I hiked in the Appalachians during one of the huge cicada explosions and there were dozens of dead cicadas on the forest floor. Their wings are beautiful (and the birds don’t eat the wings anyway), so I carefully removed the wings off of several of them. With some of them, I roll-printed them onto sheet copper (sending them through a rolling mill -2 steel rollers kind of like a deluxe pasta machine), and the impressions of the veins were forever preserved onto the metal.

Cicada Wing Necklace. Image © 2011 by Charity Hall. Silver, cicada wing, yellow sapphire, resin. Used here with permission of the artist.

[biocreativity] Tell us more about your Metalbug series, which quite literally puts insects into your jewelry.

Metalbug is a collection of jewelry with real insect specimens. Many of these pieces are available for sale at my Metalbug Etsy store. These insects were humanely collected mostly in and around Tucson, Arizona. Occasionally, I also collect specimens when I travel.

Beetle Legs Necklace. Silver, resin, beetle legs, cz. Image © 2011 by Charity Hall. Used here with permission of the artist.

[biocreativity] What is the most common question or comment you get about your work?

[CH] “How do you make your work?” I use a variety of metalsmithing tools, including torches, hammers, and anvils.  Many of the techniques I use are the same techniques that metalsmiths have been using for centuries.  I like the continuity and traditions of craft, but I also use contemporary processes.

My starting material for the enameled bowls is a 6″ disc of copper sheet.  Using hammers and a rounded stake (looks like a trailer hitch), I pound the metal into a depression carved out of an old stump until it is shaped like a bowl.  Then I clean the bowl and apply a coat of liquid-based enamel, allow it to dry, and then freehand draw the design (in this case drawing=literally scratching through the enamel to get to the bare copper. This enameling technique is called sgraffito. Once the design is done, the bowl is fired at about 1500degrees F, a second coat of clear enamel (in this step, the enamel is in a powdered form) is applied and the bowl is re-fired, but for a shorter time  just until the clear enamel starts to fuse to the base layer. This is how I maintain the grainy, matte surface which is very different than the smooth surfaces of traditional enamels.

Tailless Whip Scorpion Bowl (detail). Copper, enamel. Image © 2007 by Charity Hall. Used here with permission of the artist.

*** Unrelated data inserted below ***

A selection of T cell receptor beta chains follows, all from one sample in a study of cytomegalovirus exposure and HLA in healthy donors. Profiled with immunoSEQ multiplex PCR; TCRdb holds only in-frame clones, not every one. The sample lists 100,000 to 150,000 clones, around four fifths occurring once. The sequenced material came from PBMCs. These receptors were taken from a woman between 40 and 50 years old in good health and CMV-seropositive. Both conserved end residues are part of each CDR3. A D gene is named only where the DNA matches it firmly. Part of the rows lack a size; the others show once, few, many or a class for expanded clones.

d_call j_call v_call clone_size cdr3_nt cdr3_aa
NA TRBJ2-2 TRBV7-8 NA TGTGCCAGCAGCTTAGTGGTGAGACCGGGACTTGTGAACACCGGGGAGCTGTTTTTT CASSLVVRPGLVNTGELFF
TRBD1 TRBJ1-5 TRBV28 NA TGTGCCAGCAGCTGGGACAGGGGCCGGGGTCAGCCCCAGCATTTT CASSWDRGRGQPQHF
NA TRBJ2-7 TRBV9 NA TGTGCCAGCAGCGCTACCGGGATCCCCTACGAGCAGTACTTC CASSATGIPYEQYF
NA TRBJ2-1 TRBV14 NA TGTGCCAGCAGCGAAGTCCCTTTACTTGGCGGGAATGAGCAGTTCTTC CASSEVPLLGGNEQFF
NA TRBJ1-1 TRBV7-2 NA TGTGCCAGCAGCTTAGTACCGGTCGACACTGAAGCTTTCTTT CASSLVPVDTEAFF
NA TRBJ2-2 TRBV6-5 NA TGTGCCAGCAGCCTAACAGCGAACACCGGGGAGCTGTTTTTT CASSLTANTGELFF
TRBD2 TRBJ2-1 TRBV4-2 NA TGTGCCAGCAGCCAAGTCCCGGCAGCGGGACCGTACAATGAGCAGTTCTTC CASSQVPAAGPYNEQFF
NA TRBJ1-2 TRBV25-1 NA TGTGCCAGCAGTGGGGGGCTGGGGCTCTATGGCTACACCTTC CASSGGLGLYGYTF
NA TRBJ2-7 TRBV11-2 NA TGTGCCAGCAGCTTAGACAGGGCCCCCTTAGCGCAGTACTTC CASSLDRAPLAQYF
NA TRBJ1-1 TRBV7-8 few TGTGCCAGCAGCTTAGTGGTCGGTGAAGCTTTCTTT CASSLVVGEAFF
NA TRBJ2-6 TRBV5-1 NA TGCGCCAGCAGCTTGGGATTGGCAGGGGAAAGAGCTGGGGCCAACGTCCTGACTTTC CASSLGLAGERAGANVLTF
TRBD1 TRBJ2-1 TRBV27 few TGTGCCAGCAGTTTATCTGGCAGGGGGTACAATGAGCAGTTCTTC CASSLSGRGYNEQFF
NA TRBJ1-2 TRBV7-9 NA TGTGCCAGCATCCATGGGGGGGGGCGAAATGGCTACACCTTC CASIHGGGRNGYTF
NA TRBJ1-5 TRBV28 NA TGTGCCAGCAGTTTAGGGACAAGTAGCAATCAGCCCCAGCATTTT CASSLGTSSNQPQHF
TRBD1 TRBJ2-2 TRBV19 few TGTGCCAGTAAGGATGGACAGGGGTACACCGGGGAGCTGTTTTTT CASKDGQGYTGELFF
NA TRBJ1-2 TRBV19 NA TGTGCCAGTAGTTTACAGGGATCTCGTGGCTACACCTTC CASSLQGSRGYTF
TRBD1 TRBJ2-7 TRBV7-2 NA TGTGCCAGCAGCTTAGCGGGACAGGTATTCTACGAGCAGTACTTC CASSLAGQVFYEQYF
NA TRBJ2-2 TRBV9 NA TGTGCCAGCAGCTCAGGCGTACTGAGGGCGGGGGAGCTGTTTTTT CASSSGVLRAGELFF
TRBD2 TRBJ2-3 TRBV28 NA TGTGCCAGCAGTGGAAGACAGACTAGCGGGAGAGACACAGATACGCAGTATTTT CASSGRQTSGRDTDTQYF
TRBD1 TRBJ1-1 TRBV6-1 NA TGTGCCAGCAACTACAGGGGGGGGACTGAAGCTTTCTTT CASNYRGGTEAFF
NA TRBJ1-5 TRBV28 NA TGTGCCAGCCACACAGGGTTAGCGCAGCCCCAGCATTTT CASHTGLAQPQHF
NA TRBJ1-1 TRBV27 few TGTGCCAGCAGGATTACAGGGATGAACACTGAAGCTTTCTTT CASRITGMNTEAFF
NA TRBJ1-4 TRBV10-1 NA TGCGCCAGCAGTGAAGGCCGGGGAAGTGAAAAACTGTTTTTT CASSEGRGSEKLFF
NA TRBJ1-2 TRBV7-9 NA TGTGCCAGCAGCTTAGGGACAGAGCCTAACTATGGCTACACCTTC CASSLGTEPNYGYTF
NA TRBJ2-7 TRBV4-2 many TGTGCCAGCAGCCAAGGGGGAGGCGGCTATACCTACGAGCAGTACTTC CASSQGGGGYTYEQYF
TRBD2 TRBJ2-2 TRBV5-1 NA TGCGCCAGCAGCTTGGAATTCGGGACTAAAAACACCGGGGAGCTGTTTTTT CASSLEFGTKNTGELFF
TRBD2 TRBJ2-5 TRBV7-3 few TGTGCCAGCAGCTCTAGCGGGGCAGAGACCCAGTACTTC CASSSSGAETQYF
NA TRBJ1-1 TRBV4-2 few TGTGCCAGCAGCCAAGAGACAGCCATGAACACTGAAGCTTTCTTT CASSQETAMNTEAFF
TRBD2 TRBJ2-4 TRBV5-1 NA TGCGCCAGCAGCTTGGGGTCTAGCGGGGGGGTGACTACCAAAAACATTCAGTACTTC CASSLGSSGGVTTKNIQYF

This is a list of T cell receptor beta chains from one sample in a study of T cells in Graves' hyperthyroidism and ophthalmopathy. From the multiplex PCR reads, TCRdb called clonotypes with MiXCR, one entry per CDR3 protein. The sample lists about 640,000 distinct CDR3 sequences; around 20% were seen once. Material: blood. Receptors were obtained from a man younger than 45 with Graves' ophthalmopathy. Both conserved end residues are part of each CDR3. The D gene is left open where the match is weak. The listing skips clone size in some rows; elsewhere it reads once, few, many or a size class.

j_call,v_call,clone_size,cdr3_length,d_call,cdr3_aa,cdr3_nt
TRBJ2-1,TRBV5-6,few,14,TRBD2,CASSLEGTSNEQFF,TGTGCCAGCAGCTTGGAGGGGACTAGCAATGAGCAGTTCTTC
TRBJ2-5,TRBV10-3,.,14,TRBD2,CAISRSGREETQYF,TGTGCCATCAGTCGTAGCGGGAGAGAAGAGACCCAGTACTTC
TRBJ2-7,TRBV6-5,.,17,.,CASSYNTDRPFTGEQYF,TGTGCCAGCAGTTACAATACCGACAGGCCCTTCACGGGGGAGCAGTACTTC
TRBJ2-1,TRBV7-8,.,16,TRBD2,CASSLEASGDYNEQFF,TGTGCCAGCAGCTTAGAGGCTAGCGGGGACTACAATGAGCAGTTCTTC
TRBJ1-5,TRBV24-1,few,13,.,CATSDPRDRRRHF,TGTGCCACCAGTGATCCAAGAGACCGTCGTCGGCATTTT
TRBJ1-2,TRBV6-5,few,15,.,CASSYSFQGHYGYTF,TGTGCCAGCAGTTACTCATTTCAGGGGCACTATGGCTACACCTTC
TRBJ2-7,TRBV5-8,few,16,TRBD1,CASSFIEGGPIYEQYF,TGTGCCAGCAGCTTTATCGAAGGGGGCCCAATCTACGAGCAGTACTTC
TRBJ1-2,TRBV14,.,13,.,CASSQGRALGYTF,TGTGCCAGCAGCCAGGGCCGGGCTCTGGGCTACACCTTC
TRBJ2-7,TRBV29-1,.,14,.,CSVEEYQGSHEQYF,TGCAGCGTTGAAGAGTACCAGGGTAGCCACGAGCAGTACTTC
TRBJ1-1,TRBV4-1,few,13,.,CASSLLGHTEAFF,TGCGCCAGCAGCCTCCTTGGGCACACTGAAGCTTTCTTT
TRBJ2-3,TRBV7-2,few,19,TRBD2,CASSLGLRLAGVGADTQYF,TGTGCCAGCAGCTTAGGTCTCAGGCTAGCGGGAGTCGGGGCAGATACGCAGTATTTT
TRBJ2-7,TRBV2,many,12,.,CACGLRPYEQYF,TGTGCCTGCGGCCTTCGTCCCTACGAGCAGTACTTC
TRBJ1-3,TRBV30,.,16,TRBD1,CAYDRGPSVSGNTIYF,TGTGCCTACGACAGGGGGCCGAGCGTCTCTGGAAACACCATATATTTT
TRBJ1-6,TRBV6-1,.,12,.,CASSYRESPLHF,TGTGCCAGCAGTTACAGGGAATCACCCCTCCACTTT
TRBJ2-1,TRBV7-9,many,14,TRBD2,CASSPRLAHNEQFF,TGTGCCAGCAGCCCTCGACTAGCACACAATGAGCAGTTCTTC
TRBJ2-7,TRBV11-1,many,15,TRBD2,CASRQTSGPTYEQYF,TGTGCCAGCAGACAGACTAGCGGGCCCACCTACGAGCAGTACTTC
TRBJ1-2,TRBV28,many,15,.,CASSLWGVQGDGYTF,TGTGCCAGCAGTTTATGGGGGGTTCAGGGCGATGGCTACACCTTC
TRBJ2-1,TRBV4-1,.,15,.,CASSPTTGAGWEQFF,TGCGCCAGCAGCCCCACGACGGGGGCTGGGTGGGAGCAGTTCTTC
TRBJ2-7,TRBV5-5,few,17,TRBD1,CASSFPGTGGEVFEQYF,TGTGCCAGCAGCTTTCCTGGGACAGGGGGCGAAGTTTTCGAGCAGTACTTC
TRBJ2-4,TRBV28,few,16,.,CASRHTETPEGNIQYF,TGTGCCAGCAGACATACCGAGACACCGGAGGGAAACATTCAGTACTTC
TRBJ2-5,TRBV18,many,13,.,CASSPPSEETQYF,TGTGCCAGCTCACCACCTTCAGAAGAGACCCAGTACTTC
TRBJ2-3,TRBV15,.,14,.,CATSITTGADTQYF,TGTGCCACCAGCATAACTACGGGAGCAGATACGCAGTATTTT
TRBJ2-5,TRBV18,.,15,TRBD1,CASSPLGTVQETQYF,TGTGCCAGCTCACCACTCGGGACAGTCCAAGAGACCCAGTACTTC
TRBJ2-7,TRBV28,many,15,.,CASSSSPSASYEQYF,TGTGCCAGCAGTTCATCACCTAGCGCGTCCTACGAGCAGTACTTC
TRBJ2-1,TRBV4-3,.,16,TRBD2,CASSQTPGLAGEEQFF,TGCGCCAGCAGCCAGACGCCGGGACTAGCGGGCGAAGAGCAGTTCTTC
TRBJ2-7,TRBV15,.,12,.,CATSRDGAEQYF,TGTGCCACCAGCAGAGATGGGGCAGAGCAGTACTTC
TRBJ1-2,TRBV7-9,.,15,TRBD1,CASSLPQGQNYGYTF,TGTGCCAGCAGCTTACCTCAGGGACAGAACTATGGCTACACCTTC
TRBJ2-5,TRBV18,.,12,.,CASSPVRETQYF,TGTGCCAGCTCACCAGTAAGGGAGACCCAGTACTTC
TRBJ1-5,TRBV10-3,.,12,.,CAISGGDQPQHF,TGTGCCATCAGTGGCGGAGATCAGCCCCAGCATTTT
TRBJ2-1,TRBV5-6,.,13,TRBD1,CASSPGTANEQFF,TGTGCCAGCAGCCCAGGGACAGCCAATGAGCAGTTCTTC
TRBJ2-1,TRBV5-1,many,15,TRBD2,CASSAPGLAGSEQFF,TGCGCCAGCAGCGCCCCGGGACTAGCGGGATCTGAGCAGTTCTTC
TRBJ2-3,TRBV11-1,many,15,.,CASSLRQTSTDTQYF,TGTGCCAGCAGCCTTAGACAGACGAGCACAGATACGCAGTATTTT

For the enameled brooches, I enamel copper in more or less a similar way and fabricate the settings. My starting materials are only sheet, wire, or tubing. Everything else is formed (again with hammers), cut (with a manual jeweler’s saw) and soldered by hand.  (and of course there is a lot of filing and sanding too). The Metalbug series are pieces that incorporate real insect parts or entire specimens. The fabrication part is the same as the other pieces. The only difference is that I mix clear resin to use to embed the insect parts in place.

Rainbow Beetle Earrings. Silver, Copper, enamel, garnet. Image © 2011 by Charity Hall. Used here by permission of the artist.

[biocreativity] What’s next for you in art + science? 

[CH] Right now, I’m actively working on this new series of sculptural jewelry. Imagery in this series includes the articulation of insect legs, the dogged march of a millipede, radial patterns in unicellular life, and diurnal states of being. This body of work will be showcased in a solo exhibition at the Penland Gallery this August/September.

“A millipede crawling upon your hand feels halfway between barely noticeable and lightly tickling. You can feel the overall sensation of movement, but not the individual legs so delicately fragile on your callused metalsmithing hand. But if you existed on the same scale as a millipede and had it walking upon you, I imagine it would feel quite different; its legs formidable, with the tips digging as it marches doggedly along.” -Charity Hall

Metallodesmus trigintaduopes. Image © 2011 by Charity Hall. Used here with permission of the artist.

[biocreativity] I really love the glow-in-the dark pieces from this new series:  Lumenorbis and Radialaris! Are those inspired in some part by your husband’s research on bioluminescense in millipedes?

[CH] Sort of, but mostly just in the material. He needed a really high quality glow substance for his clay models and gave me a little bit of it to play with. The forms of these 2 pieces are not really about millipedes. Although the piece, Metallodesmus trigintaduopes, is based on a wandering millipede.

Lumenorbis. Images © 2011 Charity Hall. The background of this piece glows in the dark. Used here with permission of the artist.